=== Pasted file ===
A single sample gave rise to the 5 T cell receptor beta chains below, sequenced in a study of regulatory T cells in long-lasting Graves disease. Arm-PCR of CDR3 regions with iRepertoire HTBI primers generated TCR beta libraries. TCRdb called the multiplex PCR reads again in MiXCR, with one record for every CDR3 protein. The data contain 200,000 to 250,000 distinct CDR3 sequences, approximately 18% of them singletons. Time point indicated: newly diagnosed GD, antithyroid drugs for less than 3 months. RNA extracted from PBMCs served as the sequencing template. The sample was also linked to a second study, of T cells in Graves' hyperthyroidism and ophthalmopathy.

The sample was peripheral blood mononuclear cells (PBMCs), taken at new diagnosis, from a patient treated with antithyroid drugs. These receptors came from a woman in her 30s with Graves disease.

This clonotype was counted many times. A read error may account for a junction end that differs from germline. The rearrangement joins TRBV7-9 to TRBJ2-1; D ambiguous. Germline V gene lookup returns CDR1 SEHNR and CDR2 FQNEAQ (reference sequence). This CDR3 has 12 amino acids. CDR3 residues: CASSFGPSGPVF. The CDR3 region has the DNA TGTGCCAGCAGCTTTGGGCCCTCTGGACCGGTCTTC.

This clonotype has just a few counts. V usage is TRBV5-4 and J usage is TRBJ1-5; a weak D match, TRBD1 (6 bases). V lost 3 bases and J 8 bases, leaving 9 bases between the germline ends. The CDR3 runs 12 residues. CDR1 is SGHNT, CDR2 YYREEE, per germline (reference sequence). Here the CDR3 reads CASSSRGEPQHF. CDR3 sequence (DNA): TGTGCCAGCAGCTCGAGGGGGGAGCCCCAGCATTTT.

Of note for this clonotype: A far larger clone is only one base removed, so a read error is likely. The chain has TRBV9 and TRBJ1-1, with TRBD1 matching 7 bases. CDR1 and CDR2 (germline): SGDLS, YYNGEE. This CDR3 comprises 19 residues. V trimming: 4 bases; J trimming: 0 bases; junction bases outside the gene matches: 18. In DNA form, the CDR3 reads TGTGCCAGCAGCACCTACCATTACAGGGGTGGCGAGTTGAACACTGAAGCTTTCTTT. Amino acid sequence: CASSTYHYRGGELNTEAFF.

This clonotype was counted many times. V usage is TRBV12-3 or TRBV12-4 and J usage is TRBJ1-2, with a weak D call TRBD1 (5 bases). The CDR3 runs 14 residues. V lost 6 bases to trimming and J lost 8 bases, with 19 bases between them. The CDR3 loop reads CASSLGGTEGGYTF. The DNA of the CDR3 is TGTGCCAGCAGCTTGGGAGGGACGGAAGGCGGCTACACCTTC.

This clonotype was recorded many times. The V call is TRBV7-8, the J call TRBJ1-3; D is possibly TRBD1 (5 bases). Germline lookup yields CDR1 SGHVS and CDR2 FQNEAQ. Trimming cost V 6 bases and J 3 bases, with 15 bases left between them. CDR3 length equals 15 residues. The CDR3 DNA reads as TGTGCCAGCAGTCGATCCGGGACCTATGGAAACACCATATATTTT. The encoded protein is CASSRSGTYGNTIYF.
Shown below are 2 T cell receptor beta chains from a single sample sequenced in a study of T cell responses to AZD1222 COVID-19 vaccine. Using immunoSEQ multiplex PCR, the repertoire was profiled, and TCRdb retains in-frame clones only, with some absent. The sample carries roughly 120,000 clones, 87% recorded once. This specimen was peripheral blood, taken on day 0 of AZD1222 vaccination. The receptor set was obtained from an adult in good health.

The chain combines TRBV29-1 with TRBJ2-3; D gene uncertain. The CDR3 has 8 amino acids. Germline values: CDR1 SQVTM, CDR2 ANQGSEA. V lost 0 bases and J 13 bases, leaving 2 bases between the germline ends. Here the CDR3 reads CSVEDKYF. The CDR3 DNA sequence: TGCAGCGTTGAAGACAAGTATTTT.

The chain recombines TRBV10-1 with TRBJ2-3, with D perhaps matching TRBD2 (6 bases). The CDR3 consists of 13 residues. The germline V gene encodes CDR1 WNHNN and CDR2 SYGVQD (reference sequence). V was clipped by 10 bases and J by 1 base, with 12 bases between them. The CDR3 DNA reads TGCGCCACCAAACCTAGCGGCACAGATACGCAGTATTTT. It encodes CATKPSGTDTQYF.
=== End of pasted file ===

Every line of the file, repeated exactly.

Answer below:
A single sample gave rise to the 5 T cell receptor beta chains below, sequenced in a study of regulatory T cells in long-lasting Graves disease. Arm-PCR of CDR3 regions with iRepertoire HTBI primers generated TCR beta libraries. TCRdb called the multiplex PCR reads again in MiXCR, with one record for every CDR3 protein. The data contain 200,000 to 250,000 distinct CDR3 sequences, approximately 18% of them singletons. Time point indicated: newly diagnosed GD, antithyroid drugs for less than 3 months. RNA extracted from PBMCs served as the sequencing template. The sample was also linked to a second study, of T cells in Graves' hyperthyroidism and ophthalmopathy.

The sample was peripheral blood mononuclear cells (PBMCs), taken at new diagnosis, from a patient treated with antithyroid drugs. These receptors came from a woman in her 30s with Graves disease.

This clonotype was counted many times. A read error may account for a junction end that differs from germline. The rearrangement joins TRBV7-9 to TRBJ2-1; D ambiguous. Germline V gene lookup returns CDR1 SEHNR and CDR2 FQNEAQ (reference sequence). This CDR3 has 12 amino acids. CDR3 residues: CASSFGPSGPVF. The CDR3 region has the DNA TGTGCCAGCAGCTTTGGGCCCTCTGGACCGGTCTTC.

This clonotype has just a few counts. V usage is TRBV5-4 and J usage is TRBJ1-5; a weak D match, TRBD1 (6 bases). V lost 3 bases and J 8 bases, leaving 9 bases between the germline ends. The CDR3 runs 12 residues. CDR1 is SGHNT, CDR2 YYREEE, per germline (reference sequence). Here the CDR3 reads CASSSRGEPQHF. CDR3 sequence (DNA): TGTGCCAGCAGCTCGAGGGGGGAGCCCCAGCATTTT.

Of note for this clonotype: A far larger clone is only one base removed, so a read error is likely. The chain has TRBV9 and TRBJ1-1, with TRBD1 matching 7 bases. CDR1 and CDR2 (germline): SGDLS, YYNGEE. This CDR3 comprises 19 residues. V trimming: 4 bases; J trimming: 0 bases; junction bases outside the gene matches: 18. In DNA form, the CDR3 reads TGTGCCAGCAGCACCTACCATTACAGGGGTGGCGAGTTGAACACTGAAGCTTTCTTT. Amino acid sequence: CASSTYHYRGGELNTEAFF.

This clonotype was counted many times. V usage is TRBV12-3 or TRBV12-4 and J usage is TRBJ1-2, with a weak D call TRBD1 (5 bases). The CDR3 runs 14 residues. V lost 6 bases to trimming and J lost 8 bases, with 19 bases between them. The CDR3 loop reads CASSLGGTEGGYTF. The DNA of the CDR3 is TGTGCCAGCAGCTTGGGAGGGACGGAAGGCGGCTACACCTTC.

This clonotype was recorded many times. The V call is TRBV7-8, the J call TRBJ1-3; D is possibly TRBD1 (5 bases). Germline lookup yields CDR1 SGHVS and CDR2 FQNEAQ. Trimming cost V 6 bases and J 3 bases, with 15 bases left between them. CDR3 length equals 15 residues. The CDR3 DNA reads as TGTGCCAGCAGTCGATCCGGGACCTATGGAAACACCATATATTTT. The encoded protein is CASSRSGTYGNTIYF.
Shown below are 2 T cell receptor beta chains from a single sample sequenced in a study of T cell responses to AZD1222 COVID-19 vaccine. Using immunoSEQ multiplex PCR, the repertoire was profiled, and TCRdb retains in-frame clones only, with some absent. The sample carries roughly 120,000 clones, 87% recorded once. This specimen was peripheral blood, taken on day 0 of AZD1222 vaccination. The receptor set was obtained from an adult in good health.

The chain combines TRBV29-1 with TRBJ2-3; D gene uncertain. The CDR3 has 8 amino acids. Germline values: CDR1 SQVTM, CDR2 ANQGSEA. V lost 0 bases and J 13 bases, leaving 2 bases between the germline ends. Here the CDR3 reads CSVEDKYF. The CDR3 DNA sequence: TGCAGCGTTGAAGACAAGTATTTT.

The chain recombines TRBV10-1 with TRBJ2-3, with D perhaps matching TRBD2 (6 bases). The CDR3 consists of 13 residues. The germline V gene encodes CDR1 WNHNN and CDR2 SYGVQD (reference sequence). V was clipped by 10 bases and J by 1 base, with 12 bases between them. The CDR3 DNA reads TGCGCCACCAAACCTAGCGGCACAGATACGCAGTATTTT. It encodes CATKPSGTDTQYF.